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JAMA. 1945;127(17):1089-1096. doi:10.1001/jama.1945.02860170001001.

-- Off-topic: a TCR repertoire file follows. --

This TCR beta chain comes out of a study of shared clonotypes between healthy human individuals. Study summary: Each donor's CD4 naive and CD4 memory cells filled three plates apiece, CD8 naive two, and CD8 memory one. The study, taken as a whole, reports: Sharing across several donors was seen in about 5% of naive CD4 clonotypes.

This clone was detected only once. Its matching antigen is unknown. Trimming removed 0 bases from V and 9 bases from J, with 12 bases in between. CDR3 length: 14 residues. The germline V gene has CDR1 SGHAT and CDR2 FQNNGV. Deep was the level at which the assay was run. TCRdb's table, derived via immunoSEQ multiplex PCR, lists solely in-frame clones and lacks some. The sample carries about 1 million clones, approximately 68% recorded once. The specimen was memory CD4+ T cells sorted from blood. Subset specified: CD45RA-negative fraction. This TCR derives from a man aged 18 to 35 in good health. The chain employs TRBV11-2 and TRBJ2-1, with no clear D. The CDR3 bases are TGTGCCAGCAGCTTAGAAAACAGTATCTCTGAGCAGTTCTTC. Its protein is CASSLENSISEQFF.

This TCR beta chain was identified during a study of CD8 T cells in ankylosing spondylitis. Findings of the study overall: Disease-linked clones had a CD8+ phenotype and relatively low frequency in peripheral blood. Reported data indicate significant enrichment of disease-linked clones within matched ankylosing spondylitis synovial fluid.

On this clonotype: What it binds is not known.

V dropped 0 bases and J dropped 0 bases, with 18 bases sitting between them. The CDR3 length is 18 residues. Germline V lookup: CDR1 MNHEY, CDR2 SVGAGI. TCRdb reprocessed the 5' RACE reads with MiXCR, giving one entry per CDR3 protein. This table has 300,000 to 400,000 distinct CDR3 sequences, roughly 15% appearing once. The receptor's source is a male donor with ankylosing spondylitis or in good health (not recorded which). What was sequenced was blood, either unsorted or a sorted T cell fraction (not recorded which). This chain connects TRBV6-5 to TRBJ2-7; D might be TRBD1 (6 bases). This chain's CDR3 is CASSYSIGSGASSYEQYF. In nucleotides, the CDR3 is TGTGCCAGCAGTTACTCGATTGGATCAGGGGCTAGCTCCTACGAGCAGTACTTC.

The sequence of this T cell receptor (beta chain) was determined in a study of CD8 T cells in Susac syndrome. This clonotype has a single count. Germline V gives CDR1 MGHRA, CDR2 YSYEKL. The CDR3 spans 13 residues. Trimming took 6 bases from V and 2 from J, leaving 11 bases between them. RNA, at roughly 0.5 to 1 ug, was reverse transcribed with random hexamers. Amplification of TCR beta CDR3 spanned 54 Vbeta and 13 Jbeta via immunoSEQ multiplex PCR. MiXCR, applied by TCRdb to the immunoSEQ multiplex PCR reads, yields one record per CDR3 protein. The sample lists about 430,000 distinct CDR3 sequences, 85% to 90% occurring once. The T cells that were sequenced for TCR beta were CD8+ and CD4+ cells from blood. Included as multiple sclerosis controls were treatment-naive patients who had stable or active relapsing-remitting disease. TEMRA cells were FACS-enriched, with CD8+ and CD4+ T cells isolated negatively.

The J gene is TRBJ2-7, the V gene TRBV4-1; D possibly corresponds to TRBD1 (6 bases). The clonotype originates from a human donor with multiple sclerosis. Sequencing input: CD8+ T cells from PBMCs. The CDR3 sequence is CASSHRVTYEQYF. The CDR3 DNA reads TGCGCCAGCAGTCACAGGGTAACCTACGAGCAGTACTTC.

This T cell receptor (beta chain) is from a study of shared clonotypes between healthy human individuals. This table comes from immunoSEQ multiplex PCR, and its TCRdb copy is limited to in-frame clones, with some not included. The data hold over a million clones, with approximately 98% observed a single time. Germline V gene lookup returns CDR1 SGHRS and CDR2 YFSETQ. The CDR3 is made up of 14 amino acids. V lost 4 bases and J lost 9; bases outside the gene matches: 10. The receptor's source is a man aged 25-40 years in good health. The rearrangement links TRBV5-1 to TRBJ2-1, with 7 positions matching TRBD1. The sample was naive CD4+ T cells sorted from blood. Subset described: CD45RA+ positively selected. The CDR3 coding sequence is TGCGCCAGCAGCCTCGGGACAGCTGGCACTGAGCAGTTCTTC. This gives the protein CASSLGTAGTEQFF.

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In the last eight years there has been considerable advance in our knowledge of myasthenia gravis. This somewhat rare disease is characterized by easy fatigability of the voluntary muscles. A growing interest in the disease is based on a number of recent developments: the formulation of the chemical mediation theory of the transmission of nerve impulses across a synapse by the peripheral release of a specific agent, first suggested by Otto Loewi1 in 1921 to explain the actions of the autonomic nerves on their effector organs and later expanded by Dale, Feldberg and Vogt2 to account for a similar reaction at the end plates of motor nerves to voluntary muscles; the discovery in 1934-1935 by Walker3 of the therapeutic effects of physostigmine and prostigmine (neostigmine) in alleviating the symptoms of myasthenia gravis, and the stimulation given by Blalock,4 whose removal of the thymus in 1941 in


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